It’s a daily refrain from public health officials: Mask up.
With the economy still sputtering and some schools around the country — though not in Seattle — bringing children back to classrooms, there’s more discussion than ever of the impact widespread masking could have on our ability to stop spreading the virus and return to a kind of normalcy.
After we published several stories in the past week about masks, Seattle Times readers sent us a lot of great questions that were still on your minds. On this week’s FAQ Friday, we’ll address a handful of them.
If you have a question you haven’t seen addressed in The Seattle Times’ coverage, ask it at st.news/coronavirus-questions or via the form at the bottom of this article.
Why is it important to wear a mask because of this virus when we don’t wear masks for colds and flus?
In the United States, wearing a mask while sick isn’t a widespread practice. But that doesn’t mean you shouldn’t. Wearing a face covering can protect you and others from spreading the flu for the same reason it protects from the virus that causes COVID-19: It blocks respiratory droplets.
It is common in many East Asian countries to wear a mask when there is a public health emergency or when the flu is circulating. Judy Yuen-man Siu, a medical anthropologist at Hong Kong Polytechnic University, told The Atlantic magazine that it’s been a norm in most of East Asia since at least 2003, when the continent was battling an outbreak of another coronavirus: SARS.
“If you do not use a face mask in public areas, you will be stigmatized and discriminated against, not just because people would [be] afraid of you as a potential virus-spreader, but [also because] it can mean you have low civic responsibility,” she said.
Time will tell whether wearing a mask during flu season becomes more common in the U.S. after this pandemic. But from a scientific standpoint, there’s no reason not to.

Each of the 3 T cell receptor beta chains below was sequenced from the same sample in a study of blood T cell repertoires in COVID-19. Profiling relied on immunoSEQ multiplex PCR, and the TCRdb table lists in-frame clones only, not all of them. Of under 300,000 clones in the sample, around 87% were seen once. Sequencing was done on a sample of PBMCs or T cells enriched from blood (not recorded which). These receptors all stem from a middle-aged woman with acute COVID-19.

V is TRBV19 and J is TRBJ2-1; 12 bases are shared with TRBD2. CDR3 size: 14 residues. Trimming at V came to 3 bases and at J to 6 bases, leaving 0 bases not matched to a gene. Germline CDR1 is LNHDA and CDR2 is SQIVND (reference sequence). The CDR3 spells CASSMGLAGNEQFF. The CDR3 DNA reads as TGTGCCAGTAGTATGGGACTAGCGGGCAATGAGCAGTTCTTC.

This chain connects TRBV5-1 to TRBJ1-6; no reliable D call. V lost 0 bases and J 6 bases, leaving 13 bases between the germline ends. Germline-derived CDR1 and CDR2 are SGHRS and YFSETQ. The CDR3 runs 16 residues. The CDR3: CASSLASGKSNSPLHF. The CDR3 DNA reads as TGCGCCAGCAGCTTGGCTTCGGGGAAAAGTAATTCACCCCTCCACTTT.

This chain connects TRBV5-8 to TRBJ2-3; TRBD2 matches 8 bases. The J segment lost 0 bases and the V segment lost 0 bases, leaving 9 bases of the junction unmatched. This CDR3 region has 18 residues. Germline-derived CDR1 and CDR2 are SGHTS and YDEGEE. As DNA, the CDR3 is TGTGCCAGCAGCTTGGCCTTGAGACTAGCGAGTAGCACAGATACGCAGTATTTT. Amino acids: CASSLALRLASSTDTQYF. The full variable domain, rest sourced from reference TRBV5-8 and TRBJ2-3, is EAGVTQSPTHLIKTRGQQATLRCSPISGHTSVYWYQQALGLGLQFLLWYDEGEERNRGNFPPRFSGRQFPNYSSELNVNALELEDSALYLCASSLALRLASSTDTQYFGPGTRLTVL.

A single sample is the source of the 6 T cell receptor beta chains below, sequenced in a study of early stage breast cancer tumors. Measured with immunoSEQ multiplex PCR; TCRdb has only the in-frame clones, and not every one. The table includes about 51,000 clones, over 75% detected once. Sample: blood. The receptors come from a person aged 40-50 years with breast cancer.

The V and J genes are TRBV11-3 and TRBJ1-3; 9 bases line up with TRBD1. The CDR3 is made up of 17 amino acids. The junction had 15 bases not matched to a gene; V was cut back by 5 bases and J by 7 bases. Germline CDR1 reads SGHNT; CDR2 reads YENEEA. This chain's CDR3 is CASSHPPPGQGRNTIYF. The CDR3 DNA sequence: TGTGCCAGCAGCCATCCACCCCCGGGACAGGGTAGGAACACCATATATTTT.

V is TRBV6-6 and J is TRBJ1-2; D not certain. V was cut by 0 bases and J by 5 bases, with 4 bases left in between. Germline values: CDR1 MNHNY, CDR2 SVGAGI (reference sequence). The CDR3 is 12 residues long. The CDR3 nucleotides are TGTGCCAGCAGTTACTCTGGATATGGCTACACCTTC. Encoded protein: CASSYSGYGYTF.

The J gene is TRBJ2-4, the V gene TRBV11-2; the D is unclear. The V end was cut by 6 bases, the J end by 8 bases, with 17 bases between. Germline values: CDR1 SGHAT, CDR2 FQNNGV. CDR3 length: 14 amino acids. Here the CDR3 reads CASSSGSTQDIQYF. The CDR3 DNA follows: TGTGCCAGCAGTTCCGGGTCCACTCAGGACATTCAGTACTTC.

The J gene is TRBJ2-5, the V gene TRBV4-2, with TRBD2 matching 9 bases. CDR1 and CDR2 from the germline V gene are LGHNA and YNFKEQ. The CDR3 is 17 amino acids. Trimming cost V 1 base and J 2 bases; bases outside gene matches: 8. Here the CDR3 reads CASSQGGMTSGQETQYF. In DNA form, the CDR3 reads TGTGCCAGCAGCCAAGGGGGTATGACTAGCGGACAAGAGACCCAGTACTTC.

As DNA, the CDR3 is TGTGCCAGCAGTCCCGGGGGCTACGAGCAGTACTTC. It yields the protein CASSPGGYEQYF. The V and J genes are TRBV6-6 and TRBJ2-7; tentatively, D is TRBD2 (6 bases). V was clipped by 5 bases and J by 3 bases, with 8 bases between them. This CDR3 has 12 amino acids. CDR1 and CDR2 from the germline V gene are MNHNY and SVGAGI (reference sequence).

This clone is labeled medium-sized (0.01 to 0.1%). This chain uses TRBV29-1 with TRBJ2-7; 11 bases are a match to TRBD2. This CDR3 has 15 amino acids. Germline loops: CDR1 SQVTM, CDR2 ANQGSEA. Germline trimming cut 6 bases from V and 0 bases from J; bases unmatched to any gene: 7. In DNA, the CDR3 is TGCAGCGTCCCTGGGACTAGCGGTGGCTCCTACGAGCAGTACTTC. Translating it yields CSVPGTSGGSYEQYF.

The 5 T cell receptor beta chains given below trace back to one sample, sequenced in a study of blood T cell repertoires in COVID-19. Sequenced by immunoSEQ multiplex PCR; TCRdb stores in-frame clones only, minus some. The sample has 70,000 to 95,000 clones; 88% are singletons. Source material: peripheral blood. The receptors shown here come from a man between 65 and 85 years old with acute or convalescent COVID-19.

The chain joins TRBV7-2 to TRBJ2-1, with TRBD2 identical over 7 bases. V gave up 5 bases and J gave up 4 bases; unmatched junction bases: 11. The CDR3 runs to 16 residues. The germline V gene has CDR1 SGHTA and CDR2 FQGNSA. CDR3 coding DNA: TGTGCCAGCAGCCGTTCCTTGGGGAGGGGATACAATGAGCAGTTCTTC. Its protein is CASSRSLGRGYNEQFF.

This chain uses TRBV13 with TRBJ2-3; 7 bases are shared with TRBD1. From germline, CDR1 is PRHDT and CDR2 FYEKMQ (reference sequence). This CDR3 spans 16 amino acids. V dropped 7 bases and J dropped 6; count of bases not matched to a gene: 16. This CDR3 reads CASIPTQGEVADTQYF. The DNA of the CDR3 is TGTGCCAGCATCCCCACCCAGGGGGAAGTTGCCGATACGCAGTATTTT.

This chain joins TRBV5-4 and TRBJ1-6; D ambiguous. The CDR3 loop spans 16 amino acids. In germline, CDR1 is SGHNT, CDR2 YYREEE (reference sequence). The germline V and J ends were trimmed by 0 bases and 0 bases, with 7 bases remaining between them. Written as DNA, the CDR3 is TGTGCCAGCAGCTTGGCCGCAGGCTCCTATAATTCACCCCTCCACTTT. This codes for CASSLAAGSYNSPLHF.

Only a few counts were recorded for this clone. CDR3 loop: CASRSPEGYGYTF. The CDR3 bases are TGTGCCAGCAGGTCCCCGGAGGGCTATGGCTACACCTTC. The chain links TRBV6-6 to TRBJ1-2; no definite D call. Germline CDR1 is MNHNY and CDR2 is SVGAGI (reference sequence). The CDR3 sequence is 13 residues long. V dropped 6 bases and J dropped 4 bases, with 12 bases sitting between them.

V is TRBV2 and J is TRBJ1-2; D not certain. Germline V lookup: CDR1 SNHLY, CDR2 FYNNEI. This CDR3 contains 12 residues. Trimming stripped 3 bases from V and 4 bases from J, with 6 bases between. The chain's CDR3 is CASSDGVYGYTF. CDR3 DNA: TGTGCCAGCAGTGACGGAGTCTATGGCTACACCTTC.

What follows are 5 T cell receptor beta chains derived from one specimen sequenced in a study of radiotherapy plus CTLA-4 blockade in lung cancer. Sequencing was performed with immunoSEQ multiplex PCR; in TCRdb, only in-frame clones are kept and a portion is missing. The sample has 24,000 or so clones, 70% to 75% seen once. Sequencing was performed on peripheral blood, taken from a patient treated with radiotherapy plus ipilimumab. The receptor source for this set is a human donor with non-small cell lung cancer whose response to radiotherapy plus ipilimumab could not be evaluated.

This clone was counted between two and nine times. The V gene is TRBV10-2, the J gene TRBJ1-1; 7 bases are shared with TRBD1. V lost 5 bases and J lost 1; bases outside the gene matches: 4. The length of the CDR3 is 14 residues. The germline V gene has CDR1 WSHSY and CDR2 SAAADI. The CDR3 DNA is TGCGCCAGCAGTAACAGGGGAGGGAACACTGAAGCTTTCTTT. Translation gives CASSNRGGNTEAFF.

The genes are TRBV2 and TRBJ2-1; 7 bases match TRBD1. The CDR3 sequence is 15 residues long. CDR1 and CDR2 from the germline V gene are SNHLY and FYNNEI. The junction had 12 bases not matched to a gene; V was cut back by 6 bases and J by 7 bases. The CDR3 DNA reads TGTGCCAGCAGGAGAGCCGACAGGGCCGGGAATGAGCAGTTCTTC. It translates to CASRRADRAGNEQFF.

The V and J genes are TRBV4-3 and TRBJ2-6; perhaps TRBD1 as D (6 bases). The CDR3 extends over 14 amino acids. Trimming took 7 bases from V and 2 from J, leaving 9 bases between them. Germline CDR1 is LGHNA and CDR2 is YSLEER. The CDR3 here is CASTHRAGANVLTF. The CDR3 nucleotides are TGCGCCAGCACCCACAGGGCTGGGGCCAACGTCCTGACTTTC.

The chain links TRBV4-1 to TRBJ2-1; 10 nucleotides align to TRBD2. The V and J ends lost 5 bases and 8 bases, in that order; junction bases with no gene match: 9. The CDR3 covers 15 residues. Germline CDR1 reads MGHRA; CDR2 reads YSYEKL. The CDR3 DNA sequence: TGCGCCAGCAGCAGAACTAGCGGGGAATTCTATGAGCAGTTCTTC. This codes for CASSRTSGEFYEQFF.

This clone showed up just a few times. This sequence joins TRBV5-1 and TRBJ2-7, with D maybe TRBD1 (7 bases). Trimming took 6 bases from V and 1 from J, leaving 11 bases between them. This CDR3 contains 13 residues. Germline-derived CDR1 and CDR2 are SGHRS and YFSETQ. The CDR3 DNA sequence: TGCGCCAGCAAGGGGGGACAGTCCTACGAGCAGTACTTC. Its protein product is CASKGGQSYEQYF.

Do those one-layer stretchy masks work? If not, what kind should I wear instead?
Editor’s note: After The Washington Post reported on the Duke University study referenced below, the researchers involved clarified its limitations. Other studies of neck gaiters have produced more positive results, especially when the fabric was doubled up into two layers instead of one. You can read more about gaiters here. Bottom line: Cover your face, — preferably with multiple layers, a snug fit and no gaps — and continue to keep your distance even with a mask on.
A recent study by researchers at Duke University found that neck gaiters — thin, stretchy and popular with runners — not only don’t work, but they may actually be worse than not wearing a mask.
That’s because the porous fabric breaks up bigger particles into smaller particles that can possibly hang around longer, said Martin Fischer, a chemist and physicist who worked on the study.
The Duke study found that bandannas also aren’t very effective.
Masks with vents, like the ones worn by construction workers trying to avoid inhaling dust, also don’t prevent viruses from spreading, according the U.S. Centers for Disease Control and Prevention (CDC). Wearing one protects you, but it funnels your concentrated breath outward where it could infect other people.
“The purpose of masks is to keep respiratory droplets from reaching others to aid with source control,” the CDC’s guidance states.
Fitted hospital-grade N95 respirators work best, but those should be reserved for front-line health care workers.
The best option for the general public seems to be common cotton masks. They performed about as well in the Duke study as surgical masks, the study found. The World Health Organization recommends fabric masks should have three layers.
I have a repair person coming to my home regularly to do work. I wear a mask only when he’s present. How often do I need to wash or change that mask?
If you have someone inside your home, you’re smart to wear a mask while the person is there (the other person should wear one, too).
Cloth masks must be washed in order to be properly reused. The best practice is to wash it with soap and water after each use so that, at minimum, you can start every day with a clean mask. That’s why it’s a good idea to have many masks on hand: so you can hand-scrub your used one or throw it in the laundry and grab a fresh one.
“My recommendation would be to wash your mask every day,” Dr. Cassandra Pierre, an infectious disease physician at Boston Medical Center, told Reviewed. “If you’re using it and going out to run errands, you run the risk of having droplets collect on the surface of the mask.”
If you feel you may have been exposed to the coronavirus, however, extra precautions should be taken.
“If you’ve been out on the subway, for example, and someone sneezes on you, you might want to peel off that mask into a plastic bag when you arrive at your destination,” Pierre said. “It’s a higher likelihood that it could be contaminated and you don’t want to wait until the end of the day to wash it.”
Be aware, too, that if your mask becomes worn or frayed, you’ll need to replace it.
Information from the Atlanta Journal-Constitution is included in this report.